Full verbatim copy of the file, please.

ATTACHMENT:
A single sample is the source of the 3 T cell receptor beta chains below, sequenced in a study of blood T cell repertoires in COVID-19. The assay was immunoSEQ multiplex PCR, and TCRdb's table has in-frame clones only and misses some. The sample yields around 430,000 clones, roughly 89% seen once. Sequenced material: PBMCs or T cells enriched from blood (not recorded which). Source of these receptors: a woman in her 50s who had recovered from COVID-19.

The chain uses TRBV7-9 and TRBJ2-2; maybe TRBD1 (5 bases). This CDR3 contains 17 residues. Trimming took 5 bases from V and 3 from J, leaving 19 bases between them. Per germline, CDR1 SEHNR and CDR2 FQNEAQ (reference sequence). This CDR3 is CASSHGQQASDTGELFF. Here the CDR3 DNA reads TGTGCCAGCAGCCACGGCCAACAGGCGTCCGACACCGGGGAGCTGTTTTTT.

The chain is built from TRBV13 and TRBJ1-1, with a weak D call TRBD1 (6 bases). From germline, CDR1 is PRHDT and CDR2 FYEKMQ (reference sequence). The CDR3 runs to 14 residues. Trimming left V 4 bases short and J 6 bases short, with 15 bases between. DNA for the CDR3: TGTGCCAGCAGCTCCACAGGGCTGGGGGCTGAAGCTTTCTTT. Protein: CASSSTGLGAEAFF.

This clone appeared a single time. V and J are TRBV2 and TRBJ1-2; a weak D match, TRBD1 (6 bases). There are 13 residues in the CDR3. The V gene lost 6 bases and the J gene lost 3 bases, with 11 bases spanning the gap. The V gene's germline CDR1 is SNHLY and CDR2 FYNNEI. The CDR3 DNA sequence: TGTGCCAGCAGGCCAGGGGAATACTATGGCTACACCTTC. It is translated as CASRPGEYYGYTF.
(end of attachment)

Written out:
A single sample is the source of the 3 T cell receptor beta chains below, sequenced in a study of blood T cell repertoires in COVID-19. The assay was immunoSEQ multiplex PCR, and TCRdb's table has in-frame clones only and misses some. The sample yields around 430,000 clones, roughly 89% seen once. Sequenced material: PBMCs or T cells enriched from blood (not recorded which). Source of these receptors: a woman in her 50s who had recovered from COVID-19.

The chain uses TRBV7-9 and TRBJ2-2; maybe TRBD1 (5 bases). This CDR3 contains 17 residues. Trimming took 5 bases from V and 3 from J, leaving 19 bases between them. Per germline, CDR1 SEHNR and CDR2 FQNEAQ (reference sequence). This CDR3 is CASSHGQQASDTGELFF. Here the CDR3 DNA reads TGTGCCAGCAGCCACGGCCAACAGGCGTCCGACACCGGGGAGCTGTTTTTT.

The chain is built from TRBV13 and TRBJ1-1, with a weak D call TRBD1 (6 bases). From germline, CDR1 is PRHDT and CDR2 FYEKMQ (reference sequence). The CDR3 runs to 14 residues. Trimming left V 4 bases short and J 6 bases short, with 15 bases between. DNA for the CDR3: TGTGCCAGCAGCTCCACAGGGCTGGGGGCTGAAGCTTTCTTT. Protein: CASSSTGLGAEAFF.

This clone appeared a single time. V and J are TRBV2 and TRBJ1-2; a weak D match, TRBD1 (6 bases). There are 13 residues in the CDR3. The V gene lost 6 bases and the J gene lost 3 bases, with 11 bases spanning the gap. The V gene's germline CDR1 is SNHLY and CDR2 FYNNEI. The CDR3 DNA sequence: TGTGCCAGCAGGCCAGGGGAATACTATGGCTACACCTTC. It is translated as CASRPGEYYGYTF.